Gilstrap v. State

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410 S.E.2d 423 (1991)

261 Ga. 798


No. S91G0888.

Supreme Court of Georgia.

December 5, 1991.

Reconsideration Denied December 20, 1991.

*424 Bobby Lee Cook, Cook & Palmour, Summerville, Alan J. Baverman, Atlanta, Robert E. Andrews, Gainesville, for Gilstrap.

C. Andrew Fuller, Dist. Atty., Northeastern Judicial Circuit, Lee Darragh, Asst. Dist. Atty., Gainesville, for the State.

Leonard C. Parks, Jr., Asst. Dist. Atty., Gainesville, Attorney register.

WELTNER, Justice.

The Court of Appeals affirmed the conviction of L.G. Gilstrap of child molestation and aggravated child molestation. Gilstrap v. State, 199 Ga.App. 223, 404 S.E.2d 629 (1991). We granted certiorari to consider the admissibility of "similar transactions" evidence.

1. (a) In Womack v. State, 260 Ga. 21, 22(4), 389 S.E.2d 240 (1990), we quoted from Sears v. State, 182 Ga.App. 480, 482, 356 S.E.2d 72 (1987), as follows:

"The purpose of a statute of (limitation) is to limit exposure to criminal prosecution to a certain fixed period of time following the occurrence of those acts the legislature has decided to punish by criminal sanction. Such a limitation is designed to protect individuals from having to defend themselves against charges when the basic facts may have become obscured by the passage of time and to minimize the danger of official punishment because of acts in the far-distant past...."

(b) A like rationale applies to the admission of "similar transaction" evidence, and is the basis for excluding evidence of events that are remote in time. Where "similar transaction" evidence has been admissible otherwise, lapses of time of 11 years (Rich v. State, 254 Ga. 11, 14(1), 325 S.E.2d 761 (1985)) and of 19 years (Cooper v. State, 173 Ga.App. 254, 255, 325 S.E.2d 877 (1985)) have not demanded that the evidence was inadmissible. It should be clear, however, that an event 31 years in the past is too remote.[1]

2. The trial court, over objection, permitted the state to introduce evidence of nine similar transactions before it offered any evidence concerning the charges contained in the indictment on trial. While the court has discretion as to the order of admission of evidence (Williams v. State, 123 Ga. 138, 140(1), 51 S.E. 322 (1905)), that discretion is not unlimited. The procedure followed in the trial court raises a substantial possibility that the jury could have settled upon the guilt of the defendant based solely upon evidence of a large number of similar transactions, and before hearing a single witness to the indicted offenses. However, in view of the holding in Division 1, we need not determine in this appeal the outer limit of discretion.

Judgment reversed.

All the Justices concur.

BENHAM, Justice, concurring.

We accepted certiorari in this case to determine, in part, whether the state should be time-barred from introducing evidence of some types of similar transactions in the trial of a criminal case.

*425 I agree fully with the principle stated in Division 1(a) of the main opinion, with the application in Division 1(b) of that principle to evidence of similar transaction, and with the conclusion that an event which occurred 31 years in the past is too remote for evidence of that event to be admissible as a similar transaction. However, I believe that remoteness in time is not, alone, a sufficient standard by which to determine the admissibility of evidence of similar transactions.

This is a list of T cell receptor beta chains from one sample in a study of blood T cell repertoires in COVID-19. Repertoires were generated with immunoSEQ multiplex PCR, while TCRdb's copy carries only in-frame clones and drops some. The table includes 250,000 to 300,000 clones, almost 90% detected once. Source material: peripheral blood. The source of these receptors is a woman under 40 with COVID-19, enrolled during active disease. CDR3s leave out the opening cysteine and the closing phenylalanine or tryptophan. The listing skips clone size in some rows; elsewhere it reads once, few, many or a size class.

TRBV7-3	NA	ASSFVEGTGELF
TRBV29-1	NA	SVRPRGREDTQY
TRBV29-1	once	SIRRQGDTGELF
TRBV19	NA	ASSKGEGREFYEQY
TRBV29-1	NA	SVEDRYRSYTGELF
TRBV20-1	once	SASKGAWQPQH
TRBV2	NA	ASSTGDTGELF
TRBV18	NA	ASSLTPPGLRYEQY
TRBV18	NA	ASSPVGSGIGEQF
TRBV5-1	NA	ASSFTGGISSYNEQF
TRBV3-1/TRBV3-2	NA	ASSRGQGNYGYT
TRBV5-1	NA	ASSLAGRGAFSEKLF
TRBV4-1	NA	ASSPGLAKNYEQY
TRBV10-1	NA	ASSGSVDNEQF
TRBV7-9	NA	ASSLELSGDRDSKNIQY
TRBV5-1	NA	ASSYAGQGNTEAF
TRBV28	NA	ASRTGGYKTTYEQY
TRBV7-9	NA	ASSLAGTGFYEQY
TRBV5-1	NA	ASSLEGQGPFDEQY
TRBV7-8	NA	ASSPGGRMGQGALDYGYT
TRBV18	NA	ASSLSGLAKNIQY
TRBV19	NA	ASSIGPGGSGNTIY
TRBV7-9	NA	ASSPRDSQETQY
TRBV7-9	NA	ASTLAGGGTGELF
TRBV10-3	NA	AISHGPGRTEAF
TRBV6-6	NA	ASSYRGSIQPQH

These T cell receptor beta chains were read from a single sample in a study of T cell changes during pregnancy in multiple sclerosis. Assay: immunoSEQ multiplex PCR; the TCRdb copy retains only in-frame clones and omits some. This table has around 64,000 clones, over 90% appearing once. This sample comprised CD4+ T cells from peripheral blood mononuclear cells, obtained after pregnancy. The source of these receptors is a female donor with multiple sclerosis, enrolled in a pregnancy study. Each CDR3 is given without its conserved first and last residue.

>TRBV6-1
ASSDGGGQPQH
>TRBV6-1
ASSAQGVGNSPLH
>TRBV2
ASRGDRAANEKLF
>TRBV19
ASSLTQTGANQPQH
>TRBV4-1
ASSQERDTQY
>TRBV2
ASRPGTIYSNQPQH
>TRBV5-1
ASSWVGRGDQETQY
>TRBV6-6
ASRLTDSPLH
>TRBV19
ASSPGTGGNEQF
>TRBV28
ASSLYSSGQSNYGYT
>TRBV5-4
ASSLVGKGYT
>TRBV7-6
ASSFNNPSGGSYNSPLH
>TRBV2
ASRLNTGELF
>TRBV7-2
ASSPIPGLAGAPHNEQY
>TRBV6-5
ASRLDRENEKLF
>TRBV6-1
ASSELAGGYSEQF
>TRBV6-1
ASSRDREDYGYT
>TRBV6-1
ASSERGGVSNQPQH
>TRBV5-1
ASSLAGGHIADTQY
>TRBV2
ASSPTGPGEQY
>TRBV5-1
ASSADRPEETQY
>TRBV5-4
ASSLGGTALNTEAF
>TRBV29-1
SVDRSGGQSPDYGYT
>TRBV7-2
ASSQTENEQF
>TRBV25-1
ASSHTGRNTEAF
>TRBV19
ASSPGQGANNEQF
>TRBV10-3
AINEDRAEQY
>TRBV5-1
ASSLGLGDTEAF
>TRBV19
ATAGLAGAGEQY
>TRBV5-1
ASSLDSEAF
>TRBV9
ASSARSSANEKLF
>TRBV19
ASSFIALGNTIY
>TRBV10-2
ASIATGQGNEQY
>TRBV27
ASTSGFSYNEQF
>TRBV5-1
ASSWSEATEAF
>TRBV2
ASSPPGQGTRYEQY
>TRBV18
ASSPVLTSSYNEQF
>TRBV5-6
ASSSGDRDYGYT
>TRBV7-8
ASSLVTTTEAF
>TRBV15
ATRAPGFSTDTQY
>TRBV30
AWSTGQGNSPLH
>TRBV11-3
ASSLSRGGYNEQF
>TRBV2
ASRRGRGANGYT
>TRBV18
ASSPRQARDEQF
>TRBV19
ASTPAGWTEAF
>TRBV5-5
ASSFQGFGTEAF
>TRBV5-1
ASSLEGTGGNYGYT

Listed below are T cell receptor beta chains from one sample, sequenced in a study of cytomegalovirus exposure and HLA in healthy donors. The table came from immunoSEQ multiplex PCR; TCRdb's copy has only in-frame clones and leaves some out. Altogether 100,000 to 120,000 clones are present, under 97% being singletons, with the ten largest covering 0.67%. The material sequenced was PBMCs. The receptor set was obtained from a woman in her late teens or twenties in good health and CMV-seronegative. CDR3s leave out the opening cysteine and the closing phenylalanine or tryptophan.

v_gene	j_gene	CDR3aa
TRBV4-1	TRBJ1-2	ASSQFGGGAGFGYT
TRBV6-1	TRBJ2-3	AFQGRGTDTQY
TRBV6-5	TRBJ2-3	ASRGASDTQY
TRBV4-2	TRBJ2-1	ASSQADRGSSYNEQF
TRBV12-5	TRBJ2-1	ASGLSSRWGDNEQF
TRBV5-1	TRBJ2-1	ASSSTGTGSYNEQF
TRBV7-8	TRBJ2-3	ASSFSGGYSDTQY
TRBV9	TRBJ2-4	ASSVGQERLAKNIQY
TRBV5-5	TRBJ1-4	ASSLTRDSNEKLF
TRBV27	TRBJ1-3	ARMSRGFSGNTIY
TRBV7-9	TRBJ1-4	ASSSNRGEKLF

In determining which factors a trial judge should consider in deciding whether to admit evidence of a similar transaction, we must not lose sight of the fact that the similar transactions rule is an exception to the general rule that cases should be tried on their own merit without the introduction of extraneous matters. Therefore, evidence of similar transactions should be inadmissible where allowance of such evidence would be so manifestly unfair as to deny a defendant a reasonable opportunity to prepare an adequate defense. In determining whether such "manifest unfairness" exists, the trial court's inquiry should include but not be limited to the nature of the similar offense; its susceptibility to proof; its remoteness in time, with special attention to the applicable statute of limitation for such similar offense[1]; the victim; the degree of specificity of the notice given pursuant to USCR 31.3, and the defendant's opportunity to investigate and to cross-examine at trial.

I am authorized to state that Presiding Justice SMITH joins in this concurring opinion.


[1] A lack of notice of exact dates is not of itself determinative when knowledge of dates is not available to the prosecution. See Rhodes v. State, 193 Ga.App. 28(1), 386 S.E.2d 857 (1989) and cits.

[1] As to this factor, the trial court should consider such matters as would toll a statute of limitation, including the involvement of minors, absence of the defendant from the state, concealment of the crime, or the incarceration of the defendant.

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